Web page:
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Yoonique names?

(60 Posts)
TheCatsMeow Fri 29-Jan-16 18:36:34

Just wondering why everyone hates them? Surely at one point Catherine, Michael and Tom were unique? And people used to spell their own names multiple ways.

I'm not on about spelling a normal name differently. Jaymez instead of James will obviously just make spelling difficult.

But what's wrong with made up names or names that aren't usually names?

AnnieOnAMapleLeaf Fri 29-Jan-16 18:39:50

Because it sets the child up for a lifetime of difficulties - constantly having to correct the spelling and/or pronunciation and being teased.

I was born in 1978 and my hippy mother gave me a unique name that has subsequently become very popular. However, I was the only person with the name all the way through school and was teased mercilessly for it. It was awful and I hated my name until I went to university.

AwfulBeryl Fri 29-Jan-16 18:42:03

An excuse to feel smug and superior about something ?
Personal taste obviously comes in to it, but I don't know why people seem to care so much. Especially on here, it doesn't seem quite as bad elsewhere.
Obviously it's dressed up as genuine concern for the poor wee children who will be judged and probably end up as a <shudders> tradesman because their names fail the high Court judge test.

AnnieOnAMapleLeaf Fri 29-Jan-16 18:48:52

It is genuine concern AwfulBerry. I have lived through the merciless teasing and I would not wish that on anyone just for the opportunity to make my child unique.

AwfulBeryl Fri 29-Jan-16 18:59:50

Sorry Annie, my comment wasn't a dig at you. I was trying to juggle multiple things whilst MNing and missed your post.
I was bullied at school too, I understand where your coming from.
I don't think everyone on here is as genuine as you are though.

AwfulBeryl Fri 29-Jan-16 19:01:33

I was bullied because I was ugly - I have a pretty normal but unfortunate name.
Although looking back, I wasn't all that ugly. I just look like a little girl.

TheCatsMeow Fri 29-Jan-16 19:02:17

Annie any worse than Niamh or Seraphina, both accepted names?

TheCatsMeow Fri 29-Jan-16 19:03:49

I got bullied because I'm an introvert. The problem is bullying not the victims name/financial situation/race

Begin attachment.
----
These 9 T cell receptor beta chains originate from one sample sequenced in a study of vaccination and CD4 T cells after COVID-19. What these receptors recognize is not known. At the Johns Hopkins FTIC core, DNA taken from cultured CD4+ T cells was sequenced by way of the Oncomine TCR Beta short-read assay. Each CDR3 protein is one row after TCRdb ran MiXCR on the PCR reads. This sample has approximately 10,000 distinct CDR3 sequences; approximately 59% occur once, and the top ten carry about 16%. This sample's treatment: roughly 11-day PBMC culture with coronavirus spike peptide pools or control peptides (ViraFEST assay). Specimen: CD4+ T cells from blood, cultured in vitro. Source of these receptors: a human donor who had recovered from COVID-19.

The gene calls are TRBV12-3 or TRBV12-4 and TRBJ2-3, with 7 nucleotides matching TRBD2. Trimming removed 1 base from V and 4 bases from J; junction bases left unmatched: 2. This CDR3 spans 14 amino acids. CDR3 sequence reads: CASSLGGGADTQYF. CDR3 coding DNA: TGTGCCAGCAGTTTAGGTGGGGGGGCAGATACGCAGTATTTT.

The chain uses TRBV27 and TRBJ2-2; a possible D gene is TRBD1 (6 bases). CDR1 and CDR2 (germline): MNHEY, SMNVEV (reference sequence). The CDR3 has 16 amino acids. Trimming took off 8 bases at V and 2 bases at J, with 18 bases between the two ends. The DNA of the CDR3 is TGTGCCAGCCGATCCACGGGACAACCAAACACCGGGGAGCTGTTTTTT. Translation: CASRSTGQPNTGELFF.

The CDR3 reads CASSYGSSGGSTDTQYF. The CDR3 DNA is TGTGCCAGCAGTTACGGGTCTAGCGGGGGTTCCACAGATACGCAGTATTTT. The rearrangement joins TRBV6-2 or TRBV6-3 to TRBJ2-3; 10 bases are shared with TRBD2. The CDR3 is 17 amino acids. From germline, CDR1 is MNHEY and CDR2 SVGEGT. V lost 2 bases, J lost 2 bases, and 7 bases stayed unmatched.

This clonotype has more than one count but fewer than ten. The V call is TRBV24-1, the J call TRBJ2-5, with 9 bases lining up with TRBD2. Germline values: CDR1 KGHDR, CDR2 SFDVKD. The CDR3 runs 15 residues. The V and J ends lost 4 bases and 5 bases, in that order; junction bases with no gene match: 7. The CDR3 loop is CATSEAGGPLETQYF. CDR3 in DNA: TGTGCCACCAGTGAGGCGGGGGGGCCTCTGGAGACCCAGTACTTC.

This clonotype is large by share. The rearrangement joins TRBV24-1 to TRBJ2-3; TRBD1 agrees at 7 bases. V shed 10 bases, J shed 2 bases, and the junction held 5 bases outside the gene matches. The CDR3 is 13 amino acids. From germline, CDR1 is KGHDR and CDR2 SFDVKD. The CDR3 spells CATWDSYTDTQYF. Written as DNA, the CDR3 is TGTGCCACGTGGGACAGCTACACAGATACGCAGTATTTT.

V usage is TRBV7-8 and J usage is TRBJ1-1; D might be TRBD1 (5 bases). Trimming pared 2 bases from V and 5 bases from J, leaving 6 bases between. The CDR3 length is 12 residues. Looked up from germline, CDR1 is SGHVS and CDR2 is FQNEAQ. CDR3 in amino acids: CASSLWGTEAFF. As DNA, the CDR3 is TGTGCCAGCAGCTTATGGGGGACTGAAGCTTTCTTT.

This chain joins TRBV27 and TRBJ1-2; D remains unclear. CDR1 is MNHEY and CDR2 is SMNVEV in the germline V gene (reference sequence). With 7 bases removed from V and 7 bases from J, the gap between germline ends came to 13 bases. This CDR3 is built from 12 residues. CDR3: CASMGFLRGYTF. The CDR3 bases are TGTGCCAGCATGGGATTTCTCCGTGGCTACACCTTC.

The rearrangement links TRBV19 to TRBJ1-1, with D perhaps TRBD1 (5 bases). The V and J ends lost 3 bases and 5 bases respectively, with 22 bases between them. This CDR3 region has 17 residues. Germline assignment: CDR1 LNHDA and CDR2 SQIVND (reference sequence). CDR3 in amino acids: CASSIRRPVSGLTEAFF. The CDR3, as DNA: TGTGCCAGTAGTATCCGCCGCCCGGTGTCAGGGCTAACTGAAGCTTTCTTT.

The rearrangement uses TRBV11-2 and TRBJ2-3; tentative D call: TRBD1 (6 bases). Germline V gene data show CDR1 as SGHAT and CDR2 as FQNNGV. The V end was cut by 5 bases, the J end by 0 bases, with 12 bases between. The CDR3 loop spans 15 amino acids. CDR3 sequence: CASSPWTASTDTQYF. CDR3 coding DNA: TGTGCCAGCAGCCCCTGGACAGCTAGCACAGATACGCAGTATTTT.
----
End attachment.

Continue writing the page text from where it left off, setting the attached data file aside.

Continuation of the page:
AwfulBeryl Fri 29-Jan-16 19:15:19

I mean you're coming from obviously. Juggling and grammar don't mix.

AwfulBeryl Fri 29-Jan-16 19:17:17

I agree with you Cats, the problem is the bullying not the name or the way you look, where you live, what trainers you wear etc

AuntieStella Fri 29-Jan-16 19:19:44

I thought the hallmark of yoonique names was kre8iv spelling?

Unusual names aren't usually criticised as yoonique. But random nouns as names often get a hard time on here (Persimmon, anyone?) as do things that look like the result of a nasty spill at a scrabble championship.

sugarplumfairy28 Fri 29-Jan-16 19:20:06

I was bullied at school because of my maiden name, it's German so not only did I have the German sigma I also had a weird name that in English is a funny word, apparently. I also have a normal first name but it's spelled differently, didn't get any grief over that though. I would say in the main kids will always find something to tease a child over though, whether that be a name, glasses or something else.

For me personally though, I like a name to have some history and some kind of meaning, which a made up name wouldn't have.

charliedontsurf Fri 29-Jan-16 19:26:15

I have to disagree. I have an unusual name, I always have to spell it but I love it. I was never bullied for it - picked on for my weight, glasses, music taste etc but nobody ever once said anything about my name.

I like having an unusual name and I have given my DD am unusual name too. I don't understand the snobbery on here about names. An old boss was called Jaden and he was in his late 30s - nobody took the piss out of his name either hmm